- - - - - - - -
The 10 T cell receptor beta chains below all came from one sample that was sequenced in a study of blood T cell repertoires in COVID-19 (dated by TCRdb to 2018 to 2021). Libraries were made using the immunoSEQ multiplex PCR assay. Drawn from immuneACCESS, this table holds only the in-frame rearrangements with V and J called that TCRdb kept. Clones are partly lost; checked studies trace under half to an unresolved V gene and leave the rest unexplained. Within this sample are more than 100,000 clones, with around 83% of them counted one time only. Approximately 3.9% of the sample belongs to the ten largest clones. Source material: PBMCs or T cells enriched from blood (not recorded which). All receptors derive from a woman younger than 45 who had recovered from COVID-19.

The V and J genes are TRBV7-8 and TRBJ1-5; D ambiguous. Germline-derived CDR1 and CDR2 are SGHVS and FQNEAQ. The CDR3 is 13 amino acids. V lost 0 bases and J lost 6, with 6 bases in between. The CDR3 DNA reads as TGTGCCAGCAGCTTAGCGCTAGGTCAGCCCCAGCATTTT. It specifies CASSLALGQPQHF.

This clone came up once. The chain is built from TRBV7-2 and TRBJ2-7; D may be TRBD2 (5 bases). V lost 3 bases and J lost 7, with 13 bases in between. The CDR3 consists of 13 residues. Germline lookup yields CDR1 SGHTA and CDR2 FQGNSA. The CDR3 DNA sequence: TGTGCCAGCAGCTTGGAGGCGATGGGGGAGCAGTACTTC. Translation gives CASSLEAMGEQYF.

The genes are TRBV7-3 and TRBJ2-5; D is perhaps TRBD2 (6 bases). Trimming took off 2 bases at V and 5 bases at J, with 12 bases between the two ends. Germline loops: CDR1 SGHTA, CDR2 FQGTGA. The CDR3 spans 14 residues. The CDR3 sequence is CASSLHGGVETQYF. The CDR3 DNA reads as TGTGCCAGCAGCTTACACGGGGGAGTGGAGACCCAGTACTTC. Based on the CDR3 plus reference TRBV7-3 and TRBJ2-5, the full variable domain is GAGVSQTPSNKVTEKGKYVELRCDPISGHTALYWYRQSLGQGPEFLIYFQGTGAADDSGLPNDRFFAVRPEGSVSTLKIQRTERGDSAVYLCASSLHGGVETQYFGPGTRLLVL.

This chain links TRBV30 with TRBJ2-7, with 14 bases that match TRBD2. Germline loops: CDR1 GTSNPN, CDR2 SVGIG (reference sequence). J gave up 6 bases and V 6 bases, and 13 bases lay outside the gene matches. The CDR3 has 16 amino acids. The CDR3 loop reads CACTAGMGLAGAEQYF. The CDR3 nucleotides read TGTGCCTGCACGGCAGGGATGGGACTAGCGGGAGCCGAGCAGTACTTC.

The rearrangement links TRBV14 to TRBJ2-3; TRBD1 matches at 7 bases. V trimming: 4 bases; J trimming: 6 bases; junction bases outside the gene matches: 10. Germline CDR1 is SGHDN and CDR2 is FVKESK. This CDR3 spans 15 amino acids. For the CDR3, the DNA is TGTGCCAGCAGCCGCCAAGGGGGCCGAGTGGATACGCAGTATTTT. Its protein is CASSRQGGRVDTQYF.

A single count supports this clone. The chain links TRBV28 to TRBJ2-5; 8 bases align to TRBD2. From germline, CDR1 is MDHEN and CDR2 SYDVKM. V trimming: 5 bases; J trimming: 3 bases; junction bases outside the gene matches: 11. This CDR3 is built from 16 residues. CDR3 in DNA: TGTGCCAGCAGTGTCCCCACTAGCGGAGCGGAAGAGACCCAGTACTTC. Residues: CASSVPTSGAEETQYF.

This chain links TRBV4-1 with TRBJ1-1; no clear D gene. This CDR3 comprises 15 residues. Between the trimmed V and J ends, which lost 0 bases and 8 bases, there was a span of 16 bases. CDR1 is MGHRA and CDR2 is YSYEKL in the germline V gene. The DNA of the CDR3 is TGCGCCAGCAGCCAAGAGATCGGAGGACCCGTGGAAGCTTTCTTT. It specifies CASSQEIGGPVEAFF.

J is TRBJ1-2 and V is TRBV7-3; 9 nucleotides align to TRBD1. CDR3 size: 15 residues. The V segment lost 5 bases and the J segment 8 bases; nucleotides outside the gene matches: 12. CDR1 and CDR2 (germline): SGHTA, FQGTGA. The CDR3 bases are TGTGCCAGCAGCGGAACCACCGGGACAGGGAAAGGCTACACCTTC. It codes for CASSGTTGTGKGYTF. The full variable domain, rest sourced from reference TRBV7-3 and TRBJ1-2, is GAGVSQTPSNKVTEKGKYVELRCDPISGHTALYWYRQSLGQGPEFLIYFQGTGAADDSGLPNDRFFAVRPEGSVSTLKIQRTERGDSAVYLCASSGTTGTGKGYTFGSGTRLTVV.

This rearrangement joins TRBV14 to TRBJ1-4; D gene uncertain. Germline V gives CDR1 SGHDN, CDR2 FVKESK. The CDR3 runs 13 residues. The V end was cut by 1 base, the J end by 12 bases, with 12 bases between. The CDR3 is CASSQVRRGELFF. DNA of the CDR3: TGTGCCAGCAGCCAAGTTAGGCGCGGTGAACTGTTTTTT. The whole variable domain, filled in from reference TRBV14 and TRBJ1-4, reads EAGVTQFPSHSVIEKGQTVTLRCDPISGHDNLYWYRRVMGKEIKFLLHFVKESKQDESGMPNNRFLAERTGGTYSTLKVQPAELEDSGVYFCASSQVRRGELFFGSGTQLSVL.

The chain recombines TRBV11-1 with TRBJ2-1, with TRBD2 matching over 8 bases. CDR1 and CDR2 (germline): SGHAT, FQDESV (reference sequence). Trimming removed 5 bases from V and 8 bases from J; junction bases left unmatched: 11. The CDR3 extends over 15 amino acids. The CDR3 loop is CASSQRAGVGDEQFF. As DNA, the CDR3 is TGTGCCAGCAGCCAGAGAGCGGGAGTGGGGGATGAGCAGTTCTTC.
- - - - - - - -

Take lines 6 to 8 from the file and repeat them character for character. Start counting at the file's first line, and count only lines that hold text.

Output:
The rearrangement links TRBV14 to TRBJ2-3; TRBD1 matches at 7 bases. V trimming: 4 bases; J trimming: 6 bases; junction bases outside the gene matches: 10. Germline CDR1 is SGHDN and CDR2 is FVKESK. This CDR3 spans 15 amino acids. For the CDR3, the DNA is TGTGCCAGCAGCCGCCAAGGGGGCCGAGTGGATACGCAGTATTTT. Its protein is CASSRQGGRVDTQYF.

A single count supports this clone. The chain links TRBV28 to TRBJ2-5; 8 bases align to TRBD2. From germline, CDR1 is MDHEN and CDR2 SYDVKM. V trimming: 5 bases; J trimming: 3 bases; junction bases outside the gene matches: 11. This CDR3 is built from 16 residues. CDR3 in DNA: TGTGCCAGCAGTGTCCCCACTAGCGGAGCGGAAGAGACCCAGTACTTC. Residues: CASSVPTSGAEETQYF.

This chain links TRBV4-1 with TRBJ1-1; no clear D gene. This CDR3 comprises 15 residues. Between the trimmed V and J ends, which lost 0 bases and 8 bases, there was a span of 16 bases. CDR1 is MGHRA and CDR2 is YSYEKL in the germline V gene. The DNA of the CDR3 is TGCGCCAGCAGCCAAGAGATCGGAGGACCCGTGGAAGCTTTCTTT. It specifies CASSQEIGGPVEAFF.